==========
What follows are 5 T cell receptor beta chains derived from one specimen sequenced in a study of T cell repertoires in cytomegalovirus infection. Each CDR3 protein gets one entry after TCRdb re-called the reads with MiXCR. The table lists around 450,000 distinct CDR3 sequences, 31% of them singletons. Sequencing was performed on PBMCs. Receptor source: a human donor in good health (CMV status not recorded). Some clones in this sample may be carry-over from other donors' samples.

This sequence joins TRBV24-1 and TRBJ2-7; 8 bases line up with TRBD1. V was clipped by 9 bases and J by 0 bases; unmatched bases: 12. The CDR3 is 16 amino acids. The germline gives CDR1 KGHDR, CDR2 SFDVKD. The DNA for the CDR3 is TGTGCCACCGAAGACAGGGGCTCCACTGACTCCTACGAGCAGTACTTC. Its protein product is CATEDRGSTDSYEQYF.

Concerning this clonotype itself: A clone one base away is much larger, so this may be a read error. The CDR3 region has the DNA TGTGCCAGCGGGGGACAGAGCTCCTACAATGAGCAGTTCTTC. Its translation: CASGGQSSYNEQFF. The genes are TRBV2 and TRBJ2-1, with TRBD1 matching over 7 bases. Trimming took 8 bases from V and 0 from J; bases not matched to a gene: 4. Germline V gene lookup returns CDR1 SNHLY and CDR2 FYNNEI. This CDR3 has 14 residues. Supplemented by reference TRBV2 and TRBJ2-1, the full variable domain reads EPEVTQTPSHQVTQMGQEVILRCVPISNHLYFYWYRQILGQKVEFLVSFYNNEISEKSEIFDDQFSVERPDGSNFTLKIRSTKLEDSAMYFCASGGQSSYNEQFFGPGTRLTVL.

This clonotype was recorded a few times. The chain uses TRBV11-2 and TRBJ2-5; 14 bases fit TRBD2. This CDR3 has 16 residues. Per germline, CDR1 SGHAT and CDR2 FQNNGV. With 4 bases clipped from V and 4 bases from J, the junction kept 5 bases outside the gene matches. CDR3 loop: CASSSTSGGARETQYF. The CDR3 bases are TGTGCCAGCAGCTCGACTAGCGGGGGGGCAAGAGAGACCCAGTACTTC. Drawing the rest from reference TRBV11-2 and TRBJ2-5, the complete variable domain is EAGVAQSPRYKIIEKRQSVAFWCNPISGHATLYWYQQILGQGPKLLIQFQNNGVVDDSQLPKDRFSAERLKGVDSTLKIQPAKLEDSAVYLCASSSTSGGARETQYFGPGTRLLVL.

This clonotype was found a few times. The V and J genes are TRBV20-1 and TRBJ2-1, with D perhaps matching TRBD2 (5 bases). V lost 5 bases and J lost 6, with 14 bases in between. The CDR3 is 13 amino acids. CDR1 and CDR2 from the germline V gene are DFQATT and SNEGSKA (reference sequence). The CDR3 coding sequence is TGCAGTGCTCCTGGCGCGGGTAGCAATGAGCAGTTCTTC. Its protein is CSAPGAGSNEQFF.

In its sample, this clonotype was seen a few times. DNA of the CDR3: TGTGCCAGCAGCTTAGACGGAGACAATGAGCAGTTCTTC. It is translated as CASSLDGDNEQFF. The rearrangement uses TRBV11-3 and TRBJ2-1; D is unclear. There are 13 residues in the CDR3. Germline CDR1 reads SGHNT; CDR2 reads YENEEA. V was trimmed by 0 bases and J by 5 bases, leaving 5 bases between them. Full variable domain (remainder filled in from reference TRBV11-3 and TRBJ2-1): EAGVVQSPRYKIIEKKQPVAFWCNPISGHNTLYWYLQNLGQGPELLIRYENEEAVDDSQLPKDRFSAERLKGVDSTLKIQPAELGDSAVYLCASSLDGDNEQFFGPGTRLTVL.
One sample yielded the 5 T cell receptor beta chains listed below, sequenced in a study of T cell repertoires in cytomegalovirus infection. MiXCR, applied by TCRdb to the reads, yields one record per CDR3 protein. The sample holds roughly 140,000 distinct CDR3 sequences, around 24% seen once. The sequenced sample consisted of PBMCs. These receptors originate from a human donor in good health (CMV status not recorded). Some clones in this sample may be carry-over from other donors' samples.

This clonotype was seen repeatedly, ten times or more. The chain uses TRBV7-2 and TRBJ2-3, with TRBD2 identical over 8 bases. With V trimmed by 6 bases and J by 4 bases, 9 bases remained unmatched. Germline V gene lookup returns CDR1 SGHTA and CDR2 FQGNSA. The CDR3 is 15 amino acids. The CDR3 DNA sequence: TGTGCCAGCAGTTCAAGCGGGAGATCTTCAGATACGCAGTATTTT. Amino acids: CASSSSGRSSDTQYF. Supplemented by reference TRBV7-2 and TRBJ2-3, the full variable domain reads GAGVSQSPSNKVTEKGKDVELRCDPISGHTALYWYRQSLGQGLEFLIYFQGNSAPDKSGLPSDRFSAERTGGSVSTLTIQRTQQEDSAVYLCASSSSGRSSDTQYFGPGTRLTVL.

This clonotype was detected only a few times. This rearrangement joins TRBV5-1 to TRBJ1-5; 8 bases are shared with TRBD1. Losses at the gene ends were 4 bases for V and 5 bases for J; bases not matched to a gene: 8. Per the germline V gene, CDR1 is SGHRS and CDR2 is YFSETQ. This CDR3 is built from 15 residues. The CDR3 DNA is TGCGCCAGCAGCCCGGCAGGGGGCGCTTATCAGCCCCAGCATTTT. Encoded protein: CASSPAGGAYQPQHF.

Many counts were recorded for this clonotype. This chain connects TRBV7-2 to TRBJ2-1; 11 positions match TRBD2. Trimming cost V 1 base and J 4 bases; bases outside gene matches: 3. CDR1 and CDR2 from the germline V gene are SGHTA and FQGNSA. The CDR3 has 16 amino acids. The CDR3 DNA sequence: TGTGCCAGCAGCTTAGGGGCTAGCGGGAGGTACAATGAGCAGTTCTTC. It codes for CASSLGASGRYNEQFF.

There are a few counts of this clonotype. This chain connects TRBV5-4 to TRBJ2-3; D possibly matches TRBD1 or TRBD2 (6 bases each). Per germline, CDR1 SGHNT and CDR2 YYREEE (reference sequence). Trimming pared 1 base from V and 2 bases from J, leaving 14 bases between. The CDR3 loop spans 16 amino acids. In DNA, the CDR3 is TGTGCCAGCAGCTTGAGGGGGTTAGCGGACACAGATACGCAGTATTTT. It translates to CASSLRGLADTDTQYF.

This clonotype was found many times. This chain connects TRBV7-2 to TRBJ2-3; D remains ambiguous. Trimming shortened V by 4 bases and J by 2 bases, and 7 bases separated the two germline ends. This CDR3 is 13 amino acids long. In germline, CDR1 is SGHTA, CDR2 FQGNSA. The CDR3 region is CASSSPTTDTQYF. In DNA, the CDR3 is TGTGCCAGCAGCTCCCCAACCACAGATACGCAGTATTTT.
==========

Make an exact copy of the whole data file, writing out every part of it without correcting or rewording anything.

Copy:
What follows are 5 T cell receptor beta chains derived from one specimen sequenced in a study of T cell repertoires in cytomegalovirus infection. Each CDR3 protein gets one entry after TCRdb re-called the reads with MiXCR. The table lists around 450,000 distinct CDR3 sequences, 31% of them singletons. Sequencing was performed on PBMCs. Receptor source: a human donor in good health (CMV status not recorded). Some clones in this sample may be carry-over from other donors' samples.

This sequence joins TRBV24-1 and TRBJ2-7; 8 bases line up with TRBD1. V was clipped by 9 bases and J by 0 bases; unmatched bases: 12. The CDR3 is 16 amino acids. The germline gives CDR1 KGHDR, CDR2 SFDVKD. The DNA for the CDR3 is TGTGCCACCGAAGACAGGGGCTCCACTGACTCCTACGAGCAGTACTTC. Its protein product is CATEDRGSTDSYEQYF.

Concerning this clonotype itself: A clone one base away is much larger, so this may be a read error. The CDR3 region has the DNA TGTGCCAGCGGGGGACAGAGCTCCTACAATGAGCAGTTCTTC. Its translation: CASGGQSSYNEQFF. The genes are TRBV2 and TRBJ2-1, with TRBD1 matching over 7 bases. Trimming took 8 bases from V and 0 from J; bases not matched to a gene: 4. Germline V gene lookup returns CDR1 SNHLY and CDR2 FYNNEI. This CDR3 has 14 residues. Supplemented by reference TRBV2 and TRBJ2-1, the full variable domain reads EPEVTQTPSHQVTQMGQEVILRCVPISNHLYFYWYRQILGQKVEFLVSFYNNEISEKSEIFDDQFSVERPDGSNFTLKIRSTKLEDSAMYFCASGGQSSYNEQFFGPGTRLTVL.

This clonotype was recorded a few times. The chain uses TRBV11-2 and TRBJ2-5; 14 bases fit TRBD2. This CDR3 has 16 residues. Per germline, CDR1 SGHAT and CDR2 FQNNGV. With 4 bases clipped from V and 4 bases from J, the junction kept 5 bases outside the gene matches. CDR3 loop: CASSSTSGGARETQYF. The CDR3 bases are TGTGCCAGCAGCTCGACTAGCGGGGGGGCAAGAGAGACCCAGTACTTC. Drawing the rest from reference TRBV11-2 and TRBJ2-5, the complete variable domain is EAGVAQSPRYKIIEKRQSVAFWCNPISGHATLYWYQQILGQGPKLLIQFQNNGVVDDSQLPKDRFSAERLKGVDSTLKIQPAKLEDSAVYLCASSSTSGGARETQYFGPGTRLLVL.

This clonotype was found a few times. The V and J genes are TRBV20-1 and TRBJ2-1, with D perhaps matching TRBD2 (5 bases). V lost 5 bases and J lost 6, with 14 bases in between. The CDR3 is 13 amino acids. CDR1 and CDR2 from the germline V gene are DFQATT and SNEGSKA (reference sequence). The CDR3 coding sequence is TGCAGTGCTCCTGGCGCGGGTAGCAATGAGCAGTTCTTC. Its protein is CSAPGAGSNEQFF.

In its sample, this clonotype was seen a few times. DNA of the CDR3: TGTGCCAGCAGCTTAGACGGAGACAATGAGCAGTTCTTC. It is translated as CASSLDGDNEQFF. The rearrangement uses TRBV11-3 and TRBJ2-1; D is unclear. There are 13 residues in the CDR3. Germline CDR1 reads SGHNT; CDR2 reads YENEEA. V was trimmed by 0 bases and J by 5 bases, leaving 5 bases between them. Full variable domain (remainder filled in from reference TRBV11-3 and TRBJ2-1): EAGVVQSPRYKIIEKKQPVAFWCNPISGHNTLYWYLQNLGQGPELLIRYENEEAVDDSQLPKDRFSAERLKGVDSTLKIQPAELGDSAVYLCASSLDGDNEQFFGPGTRLTVL.
One sample yielded the 5 T cell receptor beta chains listed below, sequenced in a study of T cell repertoires in cytomegalovirus infection. MiXCR, applied by TCRdb to the reads, yields one record per CDR3 protein. The sample holds roughly 140,000 distinct CDR3 sequences, around 24% seen once. The sequenced sample consisted of PBMCs. These receptors originate from a human donor in good health (CMV status not recorded). Some clones in this sample may be carry-over from other donors' samples.

This clonotype was seen repeatedly, ten times or more. The chain uses TRBV7-2 and TRBJ2-3, with TRBD2 identical over 8 bases. With V trimmed by 6 bases and J by 4 bases, 9 bases remained unmatched. Germline V gene lookup returns CDR1 SGHTA and CDR2 FQGNSA. The CDR3 is 15 amino acids. The CDR3 DNA sequence: TGTGCCAGCAGTTCAAGCGGGAGATCTTCAGATACGCAGTATTTT. Amino acids: CASSSSGRSSDTQYF. Supplemented by reference TRBV7-2 and TRBJ2-3, the full variable domain reads GAGVSQSPSNKVTEKGKDVELRCDPISGHTALYWYRQSLGQGLEFLIYFQGNSAPDKSGLPSDRFSAERTGGSVSTLTIQRTQQEDSAVYLCASSSSGRSSDTQYFGPGTRLTVL.

This clonotype was detected only a few times. This rearrangement joins TRBV5-1 to TRBJ1-5; 8 bases are shared with TRBD1. Losses at the gene ends were 4 bases for V and 5 bases for J; bases not matched to a gene: 8. Per the germline V gene, CDR1 is SGHRS and CDR2 is YFSETQ. This CDR3 is built from 15 residues. The CDR3 DNA is TGCGCCAGCAGCCCGGCAGGGGGCGCTTATCAGCCCCAGCATTTT. Encoded protein: CASSPAGGAYQPQHF.

Many counts were recorded for this clonotype. This chain connects TRBV7-2 to TRBJ2-1; 11 positions match TRBD2. Trimming cost V 1 base and J 4 bases; bases outside gene matches: 3. CDR1 and CDR2 from the germline V gene are SGHTA and FQGNSA. The CDR3 has 16 amino acids. The CDR3 DNA sequence: TGTGCCAGCAGCTTAGGGGCTAGCGGGAGGTACAATGAGCAGTTCTTC. It codes for CASSLGASGRYNEQFF.

There are a few counts of this clonotype. This chain connects TRBV5-4 to TRBJ2-3; D possibly matches TRBD1 or TRBD2 (6 bases each). Per germline, CDR1 SGHNT and CDR2 YYREEE (reference sequence). Trimming pared 1 base from V and 2 bases from J, leaving 14 bases between. The CDR3 loop spans 16 amino acids. In DNA, the CDR3 is TGTGCCAGCAGCTTGAGGGGGTTAGCGGACACAGATACGCAGTATTTT. It translates to CASSLRGLADTDTQYF.

This clonotype was found many times. This chain connects TRBV7-2 to TRBJ2-3; D remains ambiguous. Trimming shortened V by 4 bases and J by 2 bases, and 7 bases separated the two germline ends. This CDR3 is 13 amino acids long. In germline, CDR1 is SGHTA, CDR2 FQGNSA. The CDR3 region is CASSSPTTDTQYF. In DNA, the CDR3 is TGTGCCAGCAGCTCCCCAACCACAGATACGCAGTATTTT.